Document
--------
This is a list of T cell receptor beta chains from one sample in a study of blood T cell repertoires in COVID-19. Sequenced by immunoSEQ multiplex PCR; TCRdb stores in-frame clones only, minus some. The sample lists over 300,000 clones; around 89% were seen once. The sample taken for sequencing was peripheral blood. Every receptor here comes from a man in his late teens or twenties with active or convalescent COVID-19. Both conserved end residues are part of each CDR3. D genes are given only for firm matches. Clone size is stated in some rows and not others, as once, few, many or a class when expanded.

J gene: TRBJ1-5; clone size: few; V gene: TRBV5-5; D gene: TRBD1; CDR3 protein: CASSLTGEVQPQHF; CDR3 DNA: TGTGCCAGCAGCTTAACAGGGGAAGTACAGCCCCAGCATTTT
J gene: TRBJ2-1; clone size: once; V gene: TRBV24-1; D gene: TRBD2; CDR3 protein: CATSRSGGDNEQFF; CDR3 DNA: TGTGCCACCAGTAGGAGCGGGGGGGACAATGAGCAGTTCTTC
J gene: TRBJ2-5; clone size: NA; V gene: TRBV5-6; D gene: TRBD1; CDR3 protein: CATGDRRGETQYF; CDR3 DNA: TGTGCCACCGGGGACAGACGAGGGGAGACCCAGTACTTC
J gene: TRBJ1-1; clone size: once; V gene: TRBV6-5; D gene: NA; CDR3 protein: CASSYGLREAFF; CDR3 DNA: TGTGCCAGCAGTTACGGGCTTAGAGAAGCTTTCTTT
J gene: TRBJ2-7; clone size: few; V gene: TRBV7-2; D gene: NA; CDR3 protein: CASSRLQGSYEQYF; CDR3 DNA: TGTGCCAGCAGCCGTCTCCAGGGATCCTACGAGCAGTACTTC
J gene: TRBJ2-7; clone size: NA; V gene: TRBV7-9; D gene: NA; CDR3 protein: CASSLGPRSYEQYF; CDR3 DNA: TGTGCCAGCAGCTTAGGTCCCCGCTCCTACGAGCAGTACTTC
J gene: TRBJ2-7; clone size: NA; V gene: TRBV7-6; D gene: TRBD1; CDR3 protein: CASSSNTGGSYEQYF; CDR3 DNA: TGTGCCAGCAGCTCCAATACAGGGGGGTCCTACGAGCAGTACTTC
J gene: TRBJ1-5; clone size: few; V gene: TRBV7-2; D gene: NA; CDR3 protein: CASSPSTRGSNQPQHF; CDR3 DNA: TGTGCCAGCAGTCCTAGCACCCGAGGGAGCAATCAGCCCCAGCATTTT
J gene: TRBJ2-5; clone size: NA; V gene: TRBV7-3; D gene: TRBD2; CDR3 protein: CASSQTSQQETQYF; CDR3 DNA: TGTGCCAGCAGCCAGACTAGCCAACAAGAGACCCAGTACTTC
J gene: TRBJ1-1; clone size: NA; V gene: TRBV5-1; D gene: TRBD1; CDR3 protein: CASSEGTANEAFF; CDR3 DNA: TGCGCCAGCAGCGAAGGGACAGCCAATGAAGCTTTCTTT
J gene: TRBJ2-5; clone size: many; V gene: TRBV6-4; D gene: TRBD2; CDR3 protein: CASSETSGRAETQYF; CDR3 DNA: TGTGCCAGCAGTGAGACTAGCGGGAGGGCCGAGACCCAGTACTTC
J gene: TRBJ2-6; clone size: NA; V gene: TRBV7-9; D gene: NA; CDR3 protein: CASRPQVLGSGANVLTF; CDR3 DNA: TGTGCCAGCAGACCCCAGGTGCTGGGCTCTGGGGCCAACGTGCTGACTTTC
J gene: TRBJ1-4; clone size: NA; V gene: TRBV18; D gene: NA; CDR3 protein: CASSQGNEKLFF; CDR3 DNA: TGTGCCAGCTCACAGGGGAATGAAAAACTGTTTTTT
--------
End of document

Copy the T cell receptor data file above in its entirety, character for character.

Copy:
This is a list of T cell receptor beta chains from one sample in a study of blood T cell repertoires in COVID-19. Sequenced by immunoSEQ multiplex PCR; TCRdb stores in-frame clones only, minus some. The sample lists over 300,000 clones; around 89% were seen once. The sample taken for sequencing was peripheral blood. Every receptor here comes from a man in his late teens or twenties with active or convalescent COVID-19. Both conserved end residues are part of each CDR3. D genes are given only for firm matches. Clone size is stated in some rows and not others, as once, few, many or a class when expanded.

J gene: TRBJ1-5; clone size: few; V gene: TRBV5-5; D gene: TRBD1; CDR3 protein: CASSLTGEVQPQHF; CDR3 DNA: TGTGCCAGCAGCTTAACAGGGGAAGTACAGCCCCAGCATTTT
J gene: TRBJ2-1; clone size: once; V gene: TRBV24-1; D gene: TRBD2; CDR3 protein: CATSRSGGDNEQFF; CDR3 DNA: TGTGCCACCAGTAGGAGCGGGGGGGACAATGAGCAGTTCTTC
J gene: TRBJ2-5; clone size: NA; V gene: TRBV5-6; D gene: TRBD1; CDR3 protein: CATGDRRGETQYF; CDR3 DNA: TGTGCCACCGGGGACAGACGAGGGGAGACCCAGTACTTC
J gene: TRBJ1-1; clone size: once; V gene: TRBV6-5; D gene: NA; CDR3 protein: CASSYGLREAFF; CDR3 DNA: TGTGCCAGCAGTTACGGGCTTAGAGAAGCTTTCTTT
J gene: TRBJ2-7; clone size: few; V gene: TRBV7-2; D gene: NA; CDR3 protein: CASSRLQGSYEQYF; CDR3 DNA: TGTGCCAGCAGCCGTCTCCAGGGATCCTACGAGCAGTACTTC
J gene: TRBJ2-7; clone size: NA; V gene: TRBV7-9; D gene: NA; CDR3 protein: CASSLGPRSYEQYF; CDR3 DNA: TGTGCCAGCAGCTTAGGTCCCCGCTCCTACGAGCAGTACTTC
J gene: TRBJ2-7; clone size: NA; V gene: TRBV7-6; D gene: TRBD1; CDR3 protein: CASSSNTGGSYEQYF; CDR3 DNA: TGTGCCAGCAGCTCCAATACAGGGGGGTCCTACGAGCAGTACTTC
J gene: TRBJ1-5; clone size: few; V gene: TRBV7-2; D gene: NA; CDR3 protein: CASSPSTRGSNQPQHF; CDR3 DNA: TGTGCCAGCAGTCCTAGCACCCGAGGGAGCAATCAGCCCCAGCATTTT
J gene: TRBJ2-5; clone size: NA; V gene: TRBV7-3; D gene: TRBD2; CDR3 protein: CASSQTSQQETQYF; CDR3 DNA: TGTGCCAGCAGCCAGACTAGCCAACAAGAGACCCAGTACTTC
J gene: TRBJ1-1; clone size: NA; V gene: TRBV5-1; D gene: TRBD1; CDR3 protein: CASSEGTANEAFF; CDR3 DNA: TGCGCCAGCAGCGAAGGGACAGCCAATGAAGCTTTCTTT
J gene: TRBJ2-5; clone size: many; V gene: TRBV6-4; D gene: TRBD2; CDR3 protein: CASSETSGRAETQYF; CDR3 DNA: TGTGCCAGCAGTGAGACTAGCGGGAGGGCCGAGACCCAGTACTTC
J gene: TRBJ2-6; clone size: NA; V gene: TRBV7-9; D gene: NA; CDR3 protein: CASRPQVLGSGANVLTF; CDR3 DNA: TGTGCCAGCAGACCCCAGGTGCTGGGCTCTGGGGCCAACGTGCTGACTTTC
J gene: TRBJ1-4; clone size: NA; V gene: TRBV18; D gene: NA; CDR3 protein: CASSQGNEKLFF; CDR3 DNA: TGTGCCAGCTCACAGGGGAATGAAAAACTGTTTTTT